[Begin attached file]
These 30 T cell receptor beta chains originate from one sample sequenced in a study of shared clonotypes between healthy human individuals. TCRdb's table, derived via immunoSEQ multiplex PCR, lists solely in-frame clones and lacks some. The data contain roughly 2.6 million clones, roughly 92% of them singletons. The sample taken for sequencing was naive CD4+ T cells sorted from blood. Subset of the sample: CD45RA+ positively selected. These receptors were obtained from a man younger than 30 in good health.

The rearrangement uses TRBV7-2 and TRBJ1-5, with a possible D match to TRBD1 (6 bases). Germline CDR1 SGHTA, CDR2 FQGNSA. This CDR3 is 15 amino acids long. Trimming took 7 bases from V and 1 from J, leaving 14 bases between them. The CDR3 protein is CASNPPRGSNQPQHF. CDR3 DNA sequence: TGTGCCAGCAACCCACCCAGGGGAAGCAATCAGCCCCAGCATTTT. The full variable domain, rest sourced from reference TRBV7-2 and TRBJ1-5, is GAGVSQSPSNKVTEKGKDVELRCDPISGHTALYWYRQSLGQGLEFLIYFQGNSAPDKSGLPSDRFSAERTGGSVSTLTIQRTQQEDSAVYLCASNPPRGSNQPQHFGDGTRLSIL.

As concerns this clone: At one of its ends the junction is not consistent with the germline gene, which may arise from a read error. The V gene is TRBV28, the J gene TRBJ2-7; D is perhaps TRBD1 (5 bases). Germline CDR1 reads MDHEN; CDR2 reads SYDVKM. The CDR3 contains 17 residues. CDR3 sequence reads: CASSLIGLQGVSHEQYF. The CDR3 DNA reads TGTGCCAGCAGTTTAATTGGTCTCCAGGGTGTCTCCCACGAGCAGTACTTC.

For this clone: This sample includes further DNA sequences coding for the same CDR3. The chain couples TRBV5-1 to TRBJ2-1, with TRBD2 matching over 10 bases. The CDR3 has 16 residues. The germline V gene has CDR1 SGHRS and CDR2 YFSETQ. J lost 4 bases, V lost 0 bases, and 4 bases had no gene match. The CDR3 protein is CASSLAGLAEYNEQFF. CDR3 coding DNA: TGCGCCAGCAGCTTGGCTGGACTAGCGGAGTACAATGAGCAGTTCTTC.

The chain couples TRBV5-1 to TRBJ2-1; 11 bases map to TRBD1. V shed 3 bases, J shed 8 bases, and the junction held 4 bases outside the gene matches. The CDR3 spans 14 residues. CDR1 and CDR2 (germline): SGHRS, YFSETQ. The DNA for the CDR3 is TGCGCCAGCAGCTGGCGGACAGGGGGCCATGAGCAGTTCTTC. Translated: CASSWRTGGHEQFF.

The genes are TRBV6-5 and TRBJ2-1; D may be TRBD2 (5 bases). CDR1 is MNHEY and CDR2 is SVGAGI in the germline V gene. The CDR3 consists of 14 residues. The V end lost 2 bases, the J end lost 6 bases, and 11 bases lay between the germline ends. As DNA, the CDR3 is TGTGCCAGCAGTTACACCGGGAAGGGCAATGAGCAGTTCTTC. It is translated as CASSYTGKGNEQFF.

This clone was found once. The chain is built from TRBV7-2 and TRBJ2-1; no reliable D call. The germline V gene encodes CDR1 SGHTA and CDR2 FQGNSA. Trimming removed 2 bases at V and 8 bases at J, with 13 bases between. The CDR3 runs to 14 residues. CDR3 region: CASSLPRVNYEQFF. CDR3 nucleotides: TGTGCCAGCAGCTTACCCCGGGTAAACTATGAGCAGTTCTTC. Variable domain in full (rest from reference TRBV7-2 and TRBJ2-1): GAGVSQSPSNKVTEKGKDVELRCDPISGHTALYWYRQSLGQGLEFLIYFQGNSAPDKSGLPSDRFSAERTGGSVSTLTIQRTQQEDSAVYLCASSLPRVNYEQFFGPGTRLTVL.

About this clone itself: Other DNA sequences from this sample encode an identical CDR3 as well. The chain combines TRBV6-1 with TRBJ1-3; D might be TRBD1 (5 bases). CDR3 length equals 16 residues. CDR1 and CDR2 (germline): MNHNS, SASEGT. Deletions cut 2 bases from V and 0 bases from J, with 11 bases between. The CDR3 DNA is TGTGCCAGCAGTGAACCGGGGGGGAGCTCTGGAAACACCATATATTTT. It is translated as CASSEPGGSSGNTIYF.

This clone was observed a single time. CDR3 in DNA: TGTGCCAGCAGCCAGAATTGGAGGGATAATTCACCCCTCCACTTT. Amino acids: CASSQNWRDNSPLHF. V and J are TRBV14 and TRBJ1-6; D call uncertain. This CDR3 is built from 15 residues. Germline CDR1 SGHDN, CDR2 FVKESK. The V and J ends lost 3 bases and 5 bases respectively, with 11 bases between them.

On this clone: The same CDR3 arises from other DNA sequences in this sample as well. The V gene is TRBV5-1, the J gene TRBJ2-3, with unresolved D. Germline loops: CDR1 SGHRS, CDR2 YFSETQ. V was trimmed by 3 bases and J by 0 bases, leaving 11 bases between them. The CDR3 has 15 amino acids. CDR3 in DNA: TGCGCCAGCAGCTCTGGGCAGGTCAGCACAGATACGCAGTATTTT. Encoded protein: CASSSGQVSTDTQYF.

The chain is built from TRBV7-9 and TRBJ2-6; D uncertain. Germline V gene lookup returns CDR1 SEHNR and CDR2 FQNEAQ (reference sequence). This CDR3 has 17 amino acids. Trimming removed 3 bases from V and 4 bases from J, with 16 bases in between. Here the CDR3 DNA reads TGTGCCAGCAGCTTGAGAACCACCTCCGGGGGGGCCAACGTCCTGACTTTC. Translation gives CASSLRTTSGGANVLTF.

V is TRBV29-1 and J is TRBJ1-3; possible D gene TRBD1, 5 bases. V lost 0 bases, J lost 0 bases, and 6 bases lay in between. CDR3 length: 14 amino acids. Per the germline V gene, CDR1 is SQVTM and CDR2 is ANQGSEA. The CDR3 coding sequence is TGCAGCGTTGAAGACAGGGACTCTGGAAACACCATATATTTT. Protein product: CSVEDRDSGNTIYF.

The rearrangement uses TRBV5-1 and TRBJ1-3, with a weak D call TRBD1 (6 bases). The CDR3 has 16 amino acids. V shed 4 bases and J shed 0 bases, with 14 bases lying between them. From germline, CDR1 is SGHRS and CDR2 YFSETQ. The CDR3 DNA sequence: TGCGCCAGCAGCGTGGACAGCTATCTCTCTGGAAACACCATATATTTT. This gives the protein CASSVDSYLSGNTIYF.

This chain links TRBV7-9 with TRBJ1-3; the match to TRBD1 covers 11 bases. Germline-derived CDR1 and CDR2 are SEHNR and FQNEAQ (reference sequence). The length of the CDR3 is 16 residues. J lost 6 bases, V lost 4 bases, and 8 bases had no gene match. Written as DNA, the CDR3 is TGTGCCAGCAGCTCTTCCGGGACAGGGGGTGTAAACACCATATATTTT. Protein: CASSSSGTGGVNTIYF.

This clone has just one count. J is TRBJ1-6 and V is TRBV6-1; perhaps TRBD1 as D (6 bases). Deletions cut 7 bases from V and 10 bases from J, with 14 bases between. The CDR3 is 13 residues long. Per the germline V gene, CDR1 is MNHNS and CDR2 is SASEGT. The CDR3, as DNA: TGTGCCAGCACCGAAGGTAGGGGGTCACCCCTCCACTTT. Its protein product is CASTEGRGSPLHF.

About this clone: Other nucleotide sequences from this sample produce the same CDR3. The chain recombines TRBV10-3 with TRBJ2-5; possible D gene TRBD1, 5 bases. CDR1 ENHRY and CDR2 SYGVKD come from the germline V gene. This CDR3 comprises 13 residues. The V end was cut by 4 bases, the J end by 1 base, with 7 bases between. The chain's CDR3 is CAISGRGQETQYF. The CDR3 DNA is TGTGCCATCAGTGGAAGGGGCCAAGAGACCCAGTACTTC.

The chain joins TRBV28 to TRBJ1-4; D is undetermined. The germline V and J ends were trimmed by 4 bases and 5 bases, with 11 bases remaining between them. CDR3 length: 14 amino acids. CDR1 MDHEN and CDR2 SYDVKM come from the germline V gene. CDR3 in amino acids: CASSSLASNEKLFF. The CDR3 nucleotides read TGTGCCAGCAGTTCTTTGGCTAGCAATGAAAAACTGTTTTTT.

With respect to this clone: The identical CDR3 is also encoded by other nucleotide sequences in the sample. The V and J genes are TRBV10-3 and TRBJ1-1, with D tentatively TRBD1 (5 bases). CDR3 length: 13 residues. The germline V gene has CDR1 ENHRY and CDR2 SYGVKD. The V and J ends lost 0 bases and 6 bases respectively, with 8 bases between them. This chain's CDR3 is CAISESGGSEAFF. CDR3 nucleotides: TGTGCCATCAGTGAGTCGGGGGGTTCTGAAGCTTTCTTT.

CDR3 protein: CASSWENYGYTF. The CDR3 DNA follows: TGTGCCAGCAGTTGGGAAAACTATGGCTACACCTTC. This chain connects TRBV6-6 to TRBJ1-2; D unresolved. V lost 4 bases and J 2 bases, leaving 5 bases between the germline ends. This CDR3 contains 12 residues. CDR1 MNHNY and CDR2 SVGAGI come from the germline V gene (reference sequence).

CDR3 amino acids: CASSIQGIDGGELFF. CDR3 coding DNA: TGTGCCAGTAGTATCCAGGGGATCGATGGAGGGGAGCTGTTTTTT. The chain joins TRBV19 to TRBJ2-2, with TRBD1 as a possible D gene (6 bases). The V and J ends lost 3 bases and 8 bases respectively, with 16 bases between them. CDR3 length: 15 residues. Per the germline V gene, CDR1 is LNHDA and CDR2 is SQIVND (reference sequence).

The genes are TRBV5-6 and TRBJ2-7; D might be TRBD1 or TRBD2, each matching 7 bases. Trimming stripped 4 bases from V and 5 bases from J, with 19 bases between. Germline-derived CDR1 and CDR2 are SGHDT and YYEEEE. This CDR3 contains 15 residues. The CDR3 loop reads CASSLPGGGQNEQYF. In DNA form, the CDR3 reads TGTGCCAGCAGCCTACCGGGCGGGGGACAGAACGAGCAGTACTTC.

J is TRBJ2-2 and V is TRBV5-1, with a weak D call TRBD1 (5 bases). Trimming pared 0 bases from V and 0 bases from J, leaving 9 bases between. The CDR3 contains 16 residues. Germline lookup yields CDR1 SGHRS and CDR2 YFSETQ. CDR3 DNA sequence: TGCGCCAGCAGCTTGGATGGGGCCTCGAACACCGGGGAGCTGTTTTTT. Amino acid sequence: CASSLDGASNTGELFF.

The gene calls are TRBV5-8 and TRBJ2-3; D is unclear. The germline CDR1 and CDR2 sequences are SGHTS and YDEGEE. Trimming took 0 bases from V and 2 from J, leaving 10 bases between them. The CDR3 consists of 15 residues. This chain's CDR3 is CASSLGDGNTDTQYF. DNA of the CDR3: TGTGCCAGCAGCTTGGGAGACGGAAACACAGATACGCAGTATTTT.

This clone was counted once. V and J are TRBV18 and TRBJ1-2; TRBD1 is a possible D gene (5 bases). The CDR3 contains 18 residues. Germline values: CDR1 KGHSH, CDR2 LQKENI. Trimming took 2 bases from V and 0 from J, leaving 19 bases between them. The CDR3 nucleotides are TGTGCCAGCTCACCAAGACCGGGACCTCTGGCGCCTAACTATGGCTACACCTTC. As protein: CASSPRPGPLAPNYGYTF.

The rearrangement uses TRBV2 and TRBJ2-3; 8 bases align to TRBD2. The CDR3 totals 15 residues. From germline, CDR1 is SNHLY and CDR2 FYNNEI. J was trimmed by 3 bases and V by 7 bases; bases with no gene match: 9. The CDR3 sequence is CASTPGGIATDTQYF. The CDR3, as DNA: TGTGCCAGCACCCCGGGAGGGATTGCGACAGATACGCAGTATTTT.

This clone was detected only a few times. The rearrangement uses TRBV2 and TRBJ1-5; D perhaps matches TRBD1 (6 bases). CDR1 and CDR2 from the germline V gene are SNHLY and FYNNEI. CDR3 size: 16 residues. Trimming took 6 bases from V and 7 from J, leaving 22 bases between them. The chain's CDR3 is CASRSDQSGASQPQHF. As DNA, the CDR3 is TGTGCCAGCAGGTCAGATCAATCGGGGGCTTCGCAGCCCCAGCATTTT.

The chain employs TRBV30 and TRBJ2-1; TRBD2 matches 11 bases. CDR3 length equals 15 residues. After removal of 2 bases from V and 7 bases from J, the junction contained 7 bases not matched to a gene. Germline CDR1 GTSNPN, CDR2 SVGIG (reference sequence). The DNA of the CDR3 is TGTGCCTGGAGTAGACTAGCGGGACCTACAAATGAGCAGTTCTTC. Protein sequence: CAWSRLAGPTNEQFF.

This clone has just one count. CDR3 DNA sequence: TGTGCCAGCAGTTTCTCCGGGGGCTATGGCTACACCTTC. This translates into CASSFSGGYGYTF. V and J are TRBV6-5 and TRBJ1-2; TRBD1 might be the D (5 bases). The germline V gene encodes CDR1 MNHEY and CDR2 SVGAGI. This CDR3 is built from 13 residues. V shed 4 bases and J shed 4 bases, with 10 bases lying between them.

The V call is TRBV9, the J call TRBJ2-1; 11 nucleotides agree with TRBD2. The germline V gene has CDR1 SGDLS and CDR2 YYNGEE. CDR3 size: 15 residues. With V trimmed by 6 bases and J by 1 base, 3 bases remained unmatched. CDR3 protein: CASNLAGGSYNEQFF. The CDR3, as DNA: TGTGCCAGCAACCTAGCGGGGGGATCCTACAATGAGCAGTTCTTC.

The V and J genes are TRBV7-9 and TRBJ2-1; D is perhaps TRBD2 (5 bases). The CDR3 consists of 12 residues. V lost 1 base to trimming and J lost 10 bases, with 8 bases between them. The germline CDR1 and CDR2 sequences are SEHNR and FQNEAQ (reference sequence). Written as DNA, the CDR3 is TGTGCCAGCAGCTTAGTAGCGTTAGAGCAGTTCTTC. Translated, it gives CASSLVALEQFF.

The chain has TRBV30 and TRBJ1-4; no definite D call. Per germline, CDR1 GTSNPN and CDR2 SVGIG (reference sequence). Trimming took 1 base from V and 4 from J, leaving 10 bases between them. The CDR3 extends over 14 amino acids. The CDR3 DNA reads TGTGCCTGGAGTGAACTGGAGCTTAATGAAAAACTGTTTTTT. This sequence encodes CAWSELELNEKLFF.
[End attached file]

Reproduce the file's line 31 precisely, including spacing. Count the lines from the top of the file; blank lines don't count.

The chain has TRBV30 and TRBJ1-4; no definite D call. Per germline, CDR1 GTSNPN and CDR2 SVGIG (reference sequence). Trimming took 1 base from V and 4 from J, leaving 10 bases between them. The CDR3 extends over 14 amino acids. The CDR3 DNA reads TGTGCCTGGAGTGAACTGGAGCTTAATGAAAAACTGTTTTTT. This sequence encodes CAWSELELNEKLFF.